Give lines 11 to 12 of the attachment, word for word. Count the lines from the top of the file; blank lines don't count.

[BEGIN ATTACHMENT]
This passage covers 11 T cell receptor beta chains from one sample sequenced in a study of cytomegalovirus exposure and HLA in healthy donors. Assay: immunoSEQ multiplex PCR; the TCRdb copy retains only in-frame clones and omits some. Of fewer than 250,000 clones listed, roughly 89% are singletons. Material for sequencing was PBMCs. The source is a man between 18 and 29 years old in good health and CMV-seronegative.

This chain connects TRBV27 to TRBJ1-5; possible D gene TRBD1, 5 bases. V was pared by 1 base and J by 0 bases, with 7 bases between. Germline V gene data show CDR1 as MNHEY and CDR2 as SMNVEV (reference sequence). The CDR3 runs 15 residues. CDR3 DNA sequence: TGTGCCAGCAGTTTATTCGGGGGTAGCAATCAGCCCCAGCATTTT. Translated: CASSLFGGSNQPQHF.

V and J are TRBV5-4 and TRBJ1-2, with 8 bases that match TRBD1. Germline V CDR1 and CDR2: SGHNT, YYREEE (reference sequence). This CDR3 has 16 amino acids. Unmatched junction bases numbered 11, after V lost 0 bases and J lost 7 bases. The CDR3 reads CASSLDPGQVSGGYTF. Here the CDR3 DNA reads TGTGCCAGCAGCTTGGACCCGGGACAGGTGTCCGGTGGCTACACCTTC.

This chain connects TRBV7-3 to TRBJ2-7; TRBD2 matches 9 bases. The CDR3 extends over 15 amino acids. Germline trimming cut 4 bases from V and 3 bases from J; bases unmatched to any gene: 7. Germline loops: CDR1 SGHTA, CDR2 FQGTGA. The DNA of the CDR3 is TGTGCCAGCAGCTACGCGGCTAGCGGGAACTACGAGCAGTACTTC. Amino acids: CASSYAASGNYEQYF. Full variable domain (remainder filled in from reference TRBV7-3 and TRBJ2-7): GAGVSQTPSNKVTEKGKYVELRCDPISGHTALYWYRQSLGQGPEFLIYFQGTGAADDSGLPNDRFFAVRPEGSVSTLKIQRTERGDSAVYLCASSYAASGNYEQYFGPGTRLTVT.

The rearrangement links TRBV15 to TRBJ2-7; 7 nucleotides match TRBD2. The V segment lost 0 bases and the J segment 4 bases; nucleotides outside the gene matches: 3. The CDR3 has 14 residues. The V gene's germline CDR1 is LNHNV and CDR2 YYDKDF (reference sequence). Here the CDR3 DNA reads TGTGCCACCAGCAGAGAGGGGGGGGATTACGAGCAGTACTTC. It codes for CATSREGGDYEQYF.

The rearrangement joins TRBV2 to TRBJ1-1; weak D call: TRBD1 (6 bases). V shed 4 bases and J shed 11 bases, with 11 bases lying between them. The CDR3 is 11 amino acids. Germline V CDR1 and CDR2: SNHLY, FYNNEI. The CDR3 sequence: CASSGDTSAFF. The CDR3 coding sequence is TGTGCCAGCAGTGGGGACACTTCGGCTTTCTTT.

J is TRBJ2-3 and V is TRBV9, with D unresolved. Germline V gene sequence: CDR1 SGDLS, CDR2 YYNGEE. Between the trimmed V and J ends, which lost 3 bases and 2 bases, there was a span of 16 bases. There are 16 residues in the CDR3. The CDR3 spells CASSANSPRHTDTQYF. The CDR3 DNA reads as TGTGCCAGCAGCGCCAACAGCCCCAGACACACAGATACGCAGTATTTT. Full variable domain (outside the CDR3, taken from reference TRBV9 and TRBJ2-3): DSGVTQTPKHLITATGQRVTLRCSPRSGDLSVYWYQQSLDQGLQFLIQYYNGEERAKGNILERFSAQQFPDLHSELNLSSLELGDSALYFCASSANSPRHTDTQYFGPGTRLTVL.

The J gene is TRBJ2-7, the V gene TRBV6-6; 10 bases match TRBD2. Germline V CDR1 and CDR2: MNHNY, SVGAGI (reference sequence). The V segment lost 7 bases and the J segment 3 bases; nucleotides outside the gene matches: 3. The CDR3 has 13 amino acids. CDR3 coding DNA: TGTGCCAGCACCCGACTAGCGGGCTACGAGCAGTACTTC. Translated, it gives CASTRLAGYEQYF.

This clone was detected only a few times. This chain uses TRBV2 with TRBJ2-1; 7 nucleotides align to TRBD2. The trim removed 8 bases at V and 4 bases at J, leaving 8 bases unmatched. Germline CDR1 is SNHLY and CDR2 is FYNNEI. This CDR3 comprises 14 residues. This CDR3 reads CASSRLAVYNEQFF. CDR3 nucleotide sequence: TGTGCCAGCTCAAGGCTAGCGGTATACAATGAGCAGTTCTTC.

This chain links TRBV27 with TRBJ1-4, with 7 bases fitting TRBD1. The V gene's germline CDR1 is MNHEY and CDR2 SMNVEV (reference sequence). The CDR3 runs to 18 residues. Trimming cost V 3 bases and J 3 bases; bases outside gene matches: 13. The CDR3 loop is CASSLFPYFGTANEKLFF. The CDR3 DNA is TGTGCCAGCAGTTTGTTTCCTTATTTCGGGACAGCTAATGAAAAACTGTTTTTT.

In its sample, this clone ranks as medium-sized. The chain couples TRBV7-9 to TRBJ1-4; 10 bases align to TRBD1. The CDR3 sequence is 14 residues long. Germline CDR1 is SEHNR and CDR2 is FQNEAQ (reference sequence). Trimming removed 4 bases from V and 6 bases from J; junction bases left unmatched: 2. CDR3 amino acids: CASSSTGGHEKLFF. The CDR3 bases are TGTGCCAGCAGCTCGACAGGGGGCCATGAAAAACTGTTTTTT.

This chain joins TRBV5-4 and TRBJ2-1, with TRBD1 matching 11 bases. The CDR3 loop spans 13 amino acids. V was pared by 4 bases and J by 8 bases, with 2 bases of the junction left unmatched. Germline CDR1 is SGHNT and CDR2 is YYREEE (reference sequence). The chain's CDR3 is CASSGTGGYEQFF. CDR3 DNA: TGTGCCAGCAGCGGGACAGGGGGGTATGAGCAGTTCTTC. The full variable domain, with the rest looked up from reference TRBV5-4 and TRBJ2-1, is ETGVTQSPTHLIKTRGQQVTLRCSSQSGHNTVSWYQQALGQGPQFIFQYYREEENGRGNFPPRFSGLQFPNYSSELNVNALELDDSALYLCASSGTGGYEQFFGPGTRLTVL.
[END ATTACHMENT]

In its sample, this clone ranks as medium-sized. The chain couples TRBV7-9 to TRBJ1-4; 10 bases align to TRBD1. The CDR3 sequence is 14 residues long. Germline CDR1 is SEHNR and CDR2 is FQNEAQ (reference sequence). Trimming removed 4 bases from V and 6 bases from J; junction bases left unmatched: 2. CDR3 amino acids: CASSSTGGHEKLFF. The CDR3 bases are TGTGCCAGCAGCTCGACAGGGGGCCATGAAAAACTGTTTTTT.

This chain joins TRBV5-4 and TRBJ2-1, with TRBD1 matching 11 bases. The CDR3 loop spans 13 amino acids. V was pared by 4 bases and J by 8 bases, with 2 bases of the junction left unmatched. Germline CDR1 is SGHNT and CDR2 is YYREEE (reference sequence). The chain's CDR3 is CASSGTGGYEQFF. CDR3 DNA: TGTGCCAGCAGCGGGACAGGGGGGTATGAGCAGTTCTTC. The full variable domain, with the rest looked up from reference TRBV5-4 and TRBJ2-1, is ETGVTQSPTHLIKTRGQQVTLRCSSQSGHNTVSWYQQALGQGPQFIFQYYREEENGRGNFPPRFSGLQFPNYSSELNVNALELDDSALYLCASSGTGGYEQFFGPGTRLTVL.